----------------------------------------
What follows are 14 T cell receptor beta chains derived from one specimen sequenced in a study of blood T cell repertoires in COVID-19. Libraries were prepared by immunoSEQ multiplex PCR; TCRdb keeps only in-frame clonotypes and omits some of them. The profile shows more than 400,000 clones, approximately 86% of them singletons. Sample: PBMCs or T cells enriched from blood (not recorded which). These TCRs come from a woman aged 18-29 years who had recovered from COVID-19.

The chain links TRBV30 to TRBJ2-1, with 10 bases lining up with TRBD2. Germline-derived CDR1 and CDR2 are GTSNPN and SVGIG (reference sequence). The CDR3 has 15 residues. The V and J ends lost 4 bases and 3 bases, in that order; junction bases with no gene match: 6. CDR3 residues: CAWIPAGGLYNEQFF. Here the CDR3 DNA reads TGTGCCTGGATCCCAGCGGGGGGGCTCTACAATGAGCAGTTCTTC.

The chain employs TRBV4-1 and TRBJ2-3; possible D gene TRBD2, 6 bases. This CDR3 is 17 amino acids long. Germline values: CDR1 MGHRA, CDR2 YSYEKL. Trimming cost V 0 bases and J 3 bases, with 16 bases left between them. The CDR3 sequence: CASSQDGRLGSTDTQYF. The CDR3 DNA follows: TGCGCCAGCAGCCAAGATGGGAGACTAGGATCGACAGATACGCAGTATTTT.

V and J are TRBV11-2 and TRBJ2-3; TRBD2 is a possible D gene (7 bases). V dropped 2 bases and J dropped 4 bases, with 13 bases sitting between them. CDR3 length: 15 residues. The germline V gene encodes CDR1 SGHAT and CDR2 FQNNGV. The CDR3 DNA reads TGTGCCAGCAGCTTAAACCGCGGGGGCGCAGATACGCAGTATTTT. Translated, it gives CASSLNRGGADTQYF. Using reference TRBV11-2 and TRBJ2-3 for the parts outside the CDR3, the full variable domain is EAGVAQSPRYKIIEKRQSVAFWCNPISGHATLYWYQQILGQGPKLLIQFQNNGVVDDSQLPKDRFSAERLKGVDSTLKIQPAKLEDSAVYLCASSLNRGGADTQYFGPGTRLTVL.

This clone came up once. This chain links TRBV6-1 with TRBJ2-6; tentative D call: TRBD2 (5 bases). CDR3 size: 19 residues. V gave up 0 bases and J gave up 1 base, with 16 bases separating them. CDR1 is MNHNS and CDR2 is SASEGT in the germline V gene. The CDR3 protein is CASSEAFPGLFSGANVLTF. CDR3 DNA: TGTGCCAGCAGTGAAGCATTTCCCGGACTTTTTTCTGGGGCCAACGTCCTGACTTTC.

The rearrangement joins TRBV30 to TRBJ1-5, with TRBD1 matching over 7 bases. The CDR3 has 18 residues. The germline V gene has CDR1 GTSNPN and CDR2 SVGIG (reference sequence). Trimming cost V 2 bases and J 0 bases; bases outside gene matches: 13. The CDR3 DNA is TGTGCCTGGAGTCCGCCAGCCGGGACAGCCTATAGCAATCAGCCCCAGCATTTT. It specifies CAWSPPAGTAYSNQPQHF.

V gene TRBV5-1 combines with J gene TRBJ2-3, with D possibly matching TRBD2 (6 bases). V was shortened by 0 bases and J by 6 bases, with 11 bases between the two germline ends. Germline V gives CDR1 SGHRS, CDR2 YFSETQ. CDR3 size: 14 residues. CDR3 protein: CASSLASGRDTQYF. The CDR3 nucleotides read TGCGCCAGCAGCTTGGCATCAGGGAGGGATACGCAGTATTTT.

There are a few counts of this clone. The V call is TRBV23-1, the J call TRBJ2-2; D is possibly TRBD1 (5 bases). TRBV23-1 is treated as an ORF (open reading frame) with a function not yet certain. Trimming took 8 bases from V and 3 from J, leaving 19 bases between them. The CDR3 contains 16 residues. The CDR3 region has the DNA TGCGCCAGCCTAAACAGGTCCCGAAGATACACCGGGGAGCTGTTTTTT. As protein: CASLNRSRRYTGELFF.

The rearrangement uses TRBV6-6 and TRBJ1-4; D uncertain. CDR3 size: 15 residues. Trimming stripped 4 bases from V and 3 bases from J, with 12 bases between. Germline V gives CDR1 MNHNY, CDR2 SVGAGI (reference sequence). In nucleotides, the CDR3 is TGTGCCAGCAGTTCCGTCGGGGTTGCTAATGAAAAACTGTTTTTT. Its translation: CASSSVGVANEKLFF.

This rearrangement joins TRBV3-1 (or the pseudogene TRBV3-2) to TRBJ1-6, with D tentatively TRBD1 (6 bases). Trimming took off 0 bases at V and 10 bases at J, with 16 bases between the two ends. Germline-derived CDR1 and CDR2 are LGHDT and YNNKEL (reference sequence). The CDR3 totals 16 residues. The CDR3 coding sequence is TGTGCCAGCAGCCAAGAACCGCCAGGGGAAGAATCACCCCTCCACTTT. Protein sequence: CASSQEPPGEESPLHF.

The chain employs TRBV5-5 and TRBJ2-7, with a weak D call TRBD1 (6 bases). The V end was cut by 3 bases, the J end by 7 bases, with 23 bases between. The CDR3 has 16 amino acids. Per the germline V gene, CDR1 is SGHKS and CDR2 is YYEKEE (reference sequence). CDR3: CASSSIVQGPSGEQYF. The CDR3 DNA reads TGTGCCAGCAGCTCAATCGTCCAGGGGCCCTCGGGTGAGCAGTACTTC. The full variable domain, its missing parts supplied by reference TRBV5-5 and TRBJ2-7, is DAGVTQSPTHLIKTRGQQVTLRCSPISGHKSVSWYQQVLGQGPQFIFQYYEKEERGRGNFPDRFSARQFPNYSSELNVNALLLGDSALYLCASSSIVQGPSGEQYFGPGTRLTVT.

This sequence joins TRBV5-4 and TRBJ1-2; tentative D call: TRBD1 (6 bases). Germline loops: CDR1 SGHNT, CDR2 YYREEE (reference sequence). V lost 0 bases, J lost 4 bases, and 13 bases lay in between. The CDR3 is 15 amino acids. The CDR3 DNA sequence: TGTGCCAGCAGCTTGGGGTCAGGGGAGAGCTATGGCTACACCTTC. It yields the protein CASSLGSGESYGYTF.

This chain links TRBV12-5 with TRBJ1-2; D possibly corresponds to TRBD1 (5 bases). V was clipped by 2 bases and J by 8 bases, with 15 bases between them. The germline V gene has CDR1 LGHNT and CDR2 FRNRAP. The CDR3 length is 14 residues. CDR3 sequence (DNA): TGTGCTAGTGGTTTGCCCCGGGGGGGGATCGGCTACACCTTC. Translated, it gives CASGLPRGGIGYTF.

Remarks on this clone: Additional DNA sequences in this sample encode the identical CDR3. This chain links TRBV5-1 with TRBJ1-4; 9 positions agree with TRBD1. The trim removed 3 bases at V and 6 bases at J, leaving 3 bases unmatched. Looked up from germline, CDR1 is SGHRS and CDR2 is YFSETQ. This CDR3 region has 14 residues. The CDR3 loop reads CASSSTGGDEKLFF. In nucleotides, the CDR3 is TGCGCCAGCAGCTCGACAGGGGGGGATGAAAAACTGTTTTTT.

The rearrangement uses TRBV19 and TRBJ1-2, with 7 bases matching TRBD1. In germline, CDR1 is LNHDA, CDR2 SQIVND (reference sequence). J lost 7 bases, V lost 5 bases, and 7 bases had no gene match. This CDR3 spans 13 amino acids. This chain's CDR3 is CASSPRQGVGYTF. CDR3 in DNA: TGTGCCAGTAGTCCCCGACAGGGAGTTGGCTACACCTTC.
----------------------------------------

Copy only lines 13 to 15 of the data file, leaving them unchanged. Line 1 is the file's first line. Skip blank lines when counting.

This chain links TRBV12-5 with TRBJ1-2; D possibly corresponds to TRBD1 (5 bases). V was clipped by 2 bases and J by 8 bases, with 15 bases between them. The germline V gene has CDR1 LGHNT and CDR2 FRNRAP. The CDR3 length is 14 residues. CDR3 sequence (DNA): TGTGCTAGTGGTTTGCCCCGGGGGGGGATCGGCTACACCTTC. Translated, it gives CASGLPRGGIGYTF.

Remarks on this clone: Additional DNA sequences in this sample encode the identical CDR3. This chain links TRBV5-1 with TRBJ1-4; 9 positions agree with TRBD1. The trim removed 3 bases at V and 6 bases at J, leaving 3 bases unmatched. Looked up from germline, CDR1 is SGHRS and CDR2 is YFSETQ. This CDR3 region has 14 residues. The CDR3 loop reads CASSSTGGDEKLFF. In nucleotides, the CDR3 is TGCGCCAGCAGCTCGACAGGGGGGGATGAAAAACTGTTTTTT.

The rearrangement uses TRBV19 and TRBJ1-2, with 7 bases matching TRBD1. In germline, CDR1 is LNHDA, CDR2 SQIVND (reference sequence). J lost 7 bases, V lost 5 bases, and 7 bases had no gene match. This CDR3 spans 13 amino acids. This chain's CDR3 is CASSPRQGVGYTF. CDR3 in DNA: TGTGCCAGTAGTCCCCGACAGGGAGTTGGCTACACCTTC.